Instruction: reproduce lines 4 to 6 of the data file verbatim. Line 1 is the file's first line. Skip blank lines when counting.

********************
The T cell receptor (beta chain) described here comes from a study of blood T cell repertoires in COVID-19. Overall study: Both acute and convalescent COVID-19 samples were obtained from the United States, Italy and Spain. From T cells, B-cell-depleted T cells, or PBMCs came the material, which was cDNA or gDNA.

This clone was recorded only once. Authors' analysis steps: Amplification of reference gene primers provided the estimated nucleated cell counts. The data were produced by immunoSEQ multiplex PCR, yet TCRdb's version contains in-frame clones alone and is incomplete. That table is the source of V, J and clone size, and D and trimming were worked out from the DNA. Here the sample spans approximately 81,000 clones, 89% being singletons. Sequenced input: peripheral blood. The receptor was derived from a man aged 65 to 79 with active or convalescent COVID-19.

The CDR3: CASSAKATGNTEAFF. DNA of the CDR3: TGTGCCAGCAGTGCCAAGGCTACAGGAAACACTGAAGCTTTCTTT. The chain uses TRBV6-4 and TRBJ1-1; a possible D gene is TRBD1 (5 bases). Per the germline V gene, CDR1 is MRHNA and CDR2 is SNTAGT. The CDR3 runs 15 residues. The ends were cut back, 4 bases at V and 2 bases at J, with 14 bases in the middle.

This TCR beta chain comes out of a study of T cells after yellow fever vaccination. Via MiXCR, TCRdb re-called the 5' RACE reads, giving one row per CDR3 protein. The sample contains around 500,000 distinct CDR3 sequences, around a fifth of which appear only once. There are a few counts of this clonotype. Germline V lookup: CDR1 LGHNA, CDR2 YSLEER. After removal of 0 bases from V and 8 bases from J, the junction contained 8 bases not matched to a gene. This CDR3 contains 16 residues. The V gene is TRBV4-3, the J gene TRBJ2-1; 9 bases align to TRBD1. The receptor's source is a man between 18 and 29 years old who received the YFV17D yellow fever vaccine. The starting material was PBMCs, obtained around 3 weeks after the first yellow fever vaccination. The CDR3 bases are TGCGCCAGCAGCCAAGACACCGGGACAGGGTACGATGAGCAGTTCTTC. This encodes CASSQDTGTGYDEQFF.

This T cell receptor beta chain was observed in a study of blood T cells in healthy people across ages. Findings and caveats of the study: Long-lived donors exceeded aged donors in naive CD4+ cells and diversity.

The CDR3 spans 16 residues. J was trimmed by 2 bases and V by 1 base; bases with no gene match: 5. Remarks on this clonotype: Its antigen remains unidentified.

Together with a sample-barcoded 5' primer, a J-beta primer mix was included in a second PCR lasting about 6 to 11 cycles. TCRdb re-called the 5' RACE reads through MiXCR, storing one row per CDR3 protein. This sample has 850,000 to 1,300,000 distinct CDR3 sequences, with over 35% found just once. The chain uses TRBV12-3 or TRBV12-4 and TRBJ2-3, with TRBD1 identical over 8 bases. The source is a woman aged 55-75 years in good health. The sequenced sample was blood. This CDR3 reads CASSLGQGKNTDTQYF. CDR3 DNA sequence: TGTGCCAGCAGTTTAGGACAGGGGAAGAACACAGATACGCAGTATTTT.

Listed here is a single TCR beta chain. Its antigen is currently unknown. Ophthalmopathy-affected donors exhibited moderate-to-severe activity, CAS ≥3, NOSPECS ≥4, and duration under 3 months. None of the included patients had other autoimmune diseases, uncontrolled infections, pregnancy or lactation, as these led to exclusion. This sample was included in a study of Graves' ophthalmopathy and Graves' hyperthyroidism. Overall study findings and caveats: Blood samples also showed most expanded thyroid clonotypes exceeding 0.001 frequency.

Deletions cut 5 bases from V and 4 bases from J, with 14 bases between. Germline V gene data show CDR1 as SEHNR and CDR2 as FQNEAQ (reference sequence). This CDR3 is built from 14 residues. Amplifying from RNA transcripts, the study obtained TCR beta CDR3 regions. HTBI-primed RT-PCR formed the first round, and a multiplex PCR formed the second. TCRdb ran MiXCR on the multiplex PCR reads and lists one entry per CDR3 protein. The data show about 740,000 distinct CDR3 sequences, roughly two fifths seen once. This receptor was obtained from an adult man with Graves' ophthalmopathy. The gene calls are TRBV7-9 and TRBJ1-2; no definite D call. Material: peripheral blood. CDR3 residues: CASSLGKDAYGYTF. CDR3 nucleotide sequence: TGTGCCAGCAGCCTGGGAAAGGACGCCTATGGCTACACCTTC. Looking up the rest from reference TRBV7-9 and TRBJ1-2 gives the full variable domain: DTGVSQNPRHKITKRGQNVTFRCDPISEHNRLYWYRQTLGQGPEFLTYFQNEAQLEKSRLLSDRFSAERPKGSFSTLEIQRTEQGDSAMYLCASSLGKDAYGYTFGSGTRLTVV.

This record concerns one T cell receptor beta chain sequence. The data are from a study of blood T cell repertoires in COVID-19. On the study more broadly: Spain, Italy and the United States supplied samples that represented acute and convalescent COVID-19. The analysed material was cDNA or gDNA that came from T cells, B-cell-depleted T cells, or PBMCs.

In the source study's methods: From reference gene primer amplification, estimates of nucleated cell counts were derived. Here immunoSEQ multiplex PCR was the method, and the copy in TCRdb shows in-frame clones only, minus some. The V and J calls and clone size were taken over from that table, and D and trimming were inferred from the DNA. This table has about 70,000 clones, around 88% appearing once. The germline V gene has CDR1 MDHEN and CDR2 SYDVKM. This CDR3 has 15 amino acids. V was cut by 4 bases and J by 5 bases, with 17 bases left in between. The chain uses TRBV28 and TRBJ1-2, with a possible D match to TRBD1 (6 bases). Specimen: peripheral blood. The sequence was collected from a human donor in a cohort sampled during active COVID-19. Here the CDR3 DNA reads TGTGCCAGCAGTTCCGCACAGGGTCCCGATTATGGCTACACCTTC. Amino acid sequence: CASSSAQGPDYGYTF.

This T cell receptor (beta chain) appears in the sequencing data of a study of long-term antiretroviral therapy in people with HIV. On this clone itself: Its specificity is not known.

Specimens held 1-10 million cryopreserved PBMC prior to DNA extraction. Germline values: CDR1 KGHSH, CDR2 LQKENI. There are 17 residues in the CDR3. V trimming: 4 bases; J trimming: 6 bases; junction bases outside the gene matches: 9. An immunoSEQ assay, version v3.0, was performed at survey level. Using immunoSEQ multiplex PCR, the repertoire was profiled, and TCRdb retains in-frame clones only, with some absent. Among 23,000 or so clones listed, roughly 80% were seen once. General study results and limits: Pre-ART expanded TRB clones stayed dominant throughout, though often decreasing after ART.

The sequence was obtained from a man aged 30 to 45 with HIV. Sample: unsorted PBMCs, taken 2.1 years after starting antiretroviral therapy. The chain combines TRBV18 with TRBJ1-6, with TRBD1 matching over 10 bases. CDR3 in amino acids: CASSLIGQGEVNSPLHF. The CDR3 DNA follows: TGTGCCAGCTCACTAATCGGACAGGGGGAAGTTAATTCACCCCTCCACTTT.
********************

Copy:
This TCR beta chain comes out of a study of T cells after yellow fever vaccination. Via MiXCR, TCRdb re-called the 5' RACE reads, giving one row per CDR3 protein. The sample contains around 500,000 distinct CDR3 sequences, around a fifth of which appear only once. There are a few counts of this clonotype. Germline V lookup: CDR1 LGHNA, CDR2 YSLEER. After removal of 0 bases from V and 8 bases from J, the junction contained 8 bases not matched to a gene. This CDR3 contains 16 residues. The V gene is TRBV4-3, the J gene TRBJ2-1; 9 bases align to TRBD1. The receptor's source is a man between 18 and 29 years old who received the YFV17D yellow fever vaccine. The starting material was PBMCs, obtained around 3 weeks after the first yellow fever vaccination. The CDR3 bases are TGCGCCAGCAGCCAAGACACCGGGACAGGGTACGATGAGCAGTTCTTC. This encodes CASSQDTGTGYDEQFF.

This T cell receptor beta chain was observed in a study of blood T cells in healthy people across ages. Findings and caveats of the study: Long-lived donors exceeded aged donors in naive CD4+ cells and diversity.

The CDR3 spans 16 residues. J was trimmed by 2 bases and V by 1 base; bases with no gene match: 5. Remarks on this clonotype: Its antigen remains unidentified.